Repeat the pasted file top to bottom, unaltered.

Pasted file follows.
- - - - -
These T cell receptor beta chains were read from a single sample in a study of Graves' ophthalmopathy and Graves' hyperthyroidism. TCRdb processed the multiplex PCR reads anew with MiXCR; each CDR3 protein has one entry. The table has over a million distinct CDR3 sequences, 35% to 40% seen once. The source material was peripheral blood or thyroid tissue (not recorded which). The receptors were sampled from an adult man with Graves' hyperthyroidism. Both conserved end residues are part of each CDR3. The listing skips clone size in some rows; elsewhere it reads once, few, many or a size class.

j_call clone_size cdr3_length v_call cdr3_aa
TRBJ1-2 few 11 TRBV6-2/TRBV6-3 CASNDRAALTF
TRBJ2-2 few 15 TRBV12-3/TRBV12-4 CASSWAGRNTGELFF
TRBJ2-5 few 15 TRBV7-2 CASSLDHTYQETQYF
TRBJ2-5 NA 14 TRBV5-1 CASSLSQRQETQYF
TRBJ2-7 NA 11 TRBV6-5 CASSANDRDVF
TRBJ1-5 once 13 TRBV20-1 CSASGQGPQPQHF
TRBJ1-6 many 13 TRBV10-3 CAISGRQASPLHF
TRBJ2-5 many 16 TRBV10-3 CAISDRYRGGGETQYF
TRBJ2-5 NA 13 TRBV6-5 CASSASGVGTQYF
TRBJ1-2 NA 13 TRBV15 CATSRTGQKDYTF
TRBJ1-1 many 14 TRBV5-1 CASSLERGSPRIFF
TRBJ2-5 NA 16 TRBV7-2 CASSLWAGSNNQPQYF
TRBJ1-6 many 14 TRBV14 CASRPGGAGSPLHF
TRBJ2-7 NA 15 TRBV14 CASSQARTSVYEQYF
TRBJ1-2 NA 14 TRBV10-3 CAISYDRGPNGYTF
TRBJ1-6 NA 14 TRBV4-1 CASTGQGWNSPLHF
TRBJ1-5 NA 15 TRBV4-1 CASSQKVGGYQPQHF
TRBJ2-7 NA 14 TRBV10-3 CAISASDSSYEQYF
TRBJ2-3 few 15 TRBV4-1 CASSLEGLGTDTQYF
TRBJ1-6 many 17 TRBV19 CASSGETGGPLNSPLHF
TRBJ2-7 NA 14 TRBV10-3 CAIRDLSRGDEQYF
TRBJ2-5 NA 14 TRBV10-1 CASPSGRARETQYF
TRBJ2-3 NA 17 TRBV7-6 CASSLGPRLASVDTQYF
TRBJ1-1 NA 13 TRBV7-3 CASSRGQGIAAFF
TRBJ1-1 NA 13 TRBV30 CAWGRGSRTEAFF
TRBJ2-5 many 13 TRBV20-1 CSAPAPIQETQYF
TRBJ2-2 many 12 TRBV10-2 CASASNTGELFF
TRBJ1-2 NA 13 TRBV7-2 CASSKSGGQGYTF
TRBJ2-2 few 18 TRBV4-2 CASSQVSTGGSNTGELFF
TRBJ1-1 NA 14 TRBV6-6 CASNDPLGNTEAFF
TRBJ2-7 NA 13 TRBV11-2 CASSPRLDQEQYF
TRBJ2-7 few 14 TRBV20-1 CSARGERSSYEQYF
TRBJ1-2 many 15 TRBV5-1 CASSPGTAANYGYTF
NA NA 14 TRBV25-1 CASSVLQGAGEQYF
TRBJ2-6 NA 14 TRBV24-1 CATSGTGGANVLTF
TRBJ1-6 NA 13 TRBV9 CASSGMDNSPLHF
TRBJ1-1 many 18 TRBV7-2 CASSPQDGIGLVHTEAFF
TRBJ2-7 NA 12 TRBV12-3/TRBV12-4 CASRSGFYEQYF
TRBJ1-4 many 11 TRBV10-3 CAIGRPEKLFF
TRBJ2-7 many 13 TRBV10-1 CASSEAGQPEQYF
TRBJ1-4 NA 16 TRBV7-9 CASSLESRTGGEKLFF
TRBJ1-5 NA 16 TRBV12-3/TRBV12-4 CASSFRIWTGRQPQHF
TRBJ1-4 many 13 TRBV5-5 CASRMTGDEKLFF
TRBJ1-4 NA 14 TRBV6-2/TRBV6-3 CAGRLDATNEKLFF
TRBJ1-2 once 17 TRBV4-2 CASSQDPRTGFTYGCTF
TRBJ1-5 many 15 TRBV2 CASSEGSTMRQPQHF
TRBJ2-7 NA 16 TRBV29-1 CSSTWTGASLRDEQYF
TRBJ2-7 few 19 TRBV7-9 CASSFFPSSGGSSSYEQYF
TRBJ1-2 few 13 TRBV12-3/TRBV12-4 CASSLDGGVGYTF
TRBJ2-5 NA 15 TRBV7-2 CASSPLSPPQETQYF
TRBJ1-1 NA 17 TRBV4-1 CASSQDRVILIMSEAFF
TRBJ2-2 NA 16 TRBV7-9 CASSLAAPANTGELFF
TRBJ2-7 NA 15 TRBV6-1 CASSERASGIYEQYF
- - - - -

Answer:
These T cell receptor beta chains were read from a single sample in a study of Graves' ophthalmopathy and Graves' hyperthyroidism. TCRdb processed the multiplex PCR reads anew with MiXCR; each CDR3 protein has one entry. The table has over a million distinct CDR3 sequences, 35% to 40% seen once. The source material was peripheral blood or thyroid tissue (not recorded which). The receptors were sampled from an adult man with Graves' hyperthyroidism. Both conserved end residues are part of each CDR3. The listing skips clone size in some rows; elsewhere it reads once, few, many or a size class.

j_call clone_size cdr3_length v_call cdr3_aa
TRBJ1-2 few 11 TRBV6-2/TRBV6-3 CASNDRAALTF
TRBJ2-2 few 15 TRBV12-3/TRBV12-4 CASSWAGRNTGELFF
TRBJ2-5 few 15 TRBV7-2 CASSLDHTYQETQYF
TRBJ2-5 NA 14 TRBV5-1 CASSLSQRQETQYF
TRBJ2-7 NA 11 TRBV6-5 CASSANDRDVF
TRBJ1-5 once 13 TRBV20-1 CSASGQGPQPQHF
TRBJ1-6 many 13 TRBV10-3 CAISGRQASPLHF
TRBJ2-5 many 16 TRBV10-3 CAISDRYRGGGETQYF
TRBJ2-5 NA 13 TRBV6-5 CASSASGVGTQYF
TRBJ1-2 NA 13 TRBV15 CATSRTGQKDYTF
TRBJ1-1 many 14 TRBV5-1 CASSLERGSPRIFF
TRBJ2-5 NA 16 TRBV7-2 CASSLWAGSNNQPQYF
TRBJ1-6 many 14 TRBV14 CASRPGGAGSPLHF
TRBJ2-7 NA 15 TRBV14 CASSQARTSVYEQYF
TRBJ1-2 NA 14 TRBV10-3 CAISYDRGPNGYTF
TRBJ1-6 NA 14 TRBV4-1 CASTGQGWNSPLHF
TRBJ1-5 NA 15 TRBV4-1 CASSQKVGGYQPQHF
TRBJ2-7 NA 14 TRBV10-3 CAISASDSSYEQYF
TRBJ2-3 few 15 TRBV4-1 CASSLEGLGTDTQYF
TRBJ1-6 many 17 TRBV19 CASSGETGGPLNSPLHF
TRBJ2-7 NA 14 TRBV10-3 CAIRDLSRGDEQYF
TRBJ2-5 NA 14 TRBV10-1 CASPSGRARETQYF
TRBJ2-3 NA 17 TRBV7-6 CASSLGPRLASVDTQYF
TRBJ1-1 NA 13 TRBV7-3 CASSRGQGIAAFF
TRBJ1-1 NA 13 TRBV30 CAWGRGSRTEAFF
TRBJ2-5 many 13 TRBV20-1 CSAPAPIQETQYF
TRBJ2-2 many 12 TRBV10-2 CASASNTGELFF
TRBJ1-2 NA 13 TRBV7-2 CASSKSGGQGYTF
TRBJ2-2 few 18 TRBV4-2 CASSQVSTGGSNTGELFF
TRBJ1-1 NA 14 TRBV6-6 CASNDPLGNTEAFF
TRBJ2-7 NA 13 TRBV11-2 CASSPRLDQEQYF
TRBJ2-7 few 14 TRBV20-1 CSARGERSSYEQYF
TRBJ1-2 many 15 TRBV5-1 CASSPGTAANYGYTF
NA NA 14 TRBV25-1 CASSVLQGAGEQYF
TRBJ2-6 NA 14 TRBV24-1 CATSGTGGANVLTF
TRBJ1-6 NA 13 TRBV9 CASSGMDNSPLHF
TRBJ1-1 many 18 TRBV7-2 CASSPQDGIGLVHTEAFF
TRBJ2-7 NA 12 TRBV12-3/TRBV12-4 CASRSGFYEQYF
TRBJ1-4 many 11 TRBV10-3 CAIGRPEKLFF
TRBJ2-7 many 13 TRBV10-1 CASSEAGQPEQYF
TRBJ1-4 NA 16 TRBV7-9 CASSLESRTGGEKLFF
TRBJ1-5 NA 16 TRBV12-3/TRBV12-4 CASSFRIWTGRQPQHF
TRBJ1-4 many 13 TRBV5-5 CASRMTGDEKLFF
TRBJ1-4 NA 14 TRBV6-2/TRBV6-3 CAGRLDATNEKLFF
TRBJ1-2 once 17 TRBV4-2 CASSQDPRTGFTYGCTF
TRBJ1-5 many 15 TRBV2 CASSEGSTMRQPQHF
TRBJ2-7 NA 16 TRBV29-1 CSSTWTGASLRDEQYF
TRBJ2-7 few 19 TRBV7-9 CASSFFPSSGGSSSYEQYF
TRBJ1-2 few 13 TRBV12-3/TRBV12-4 CASSLDGGVGYTF
TRBJ2-5 NA 15 TRBV7-2 CASSPLSPPQETQYF
TRBJ1-1 NA 17 TRBV4-1 CASSQDRVILIMSEAFF
TRBJ2-2 NA 16 TRBV7-9 CASSLAAPANTGELFF
TRBJ2-7 NA 15 TRBV6-1 CASSERASGIYEQYF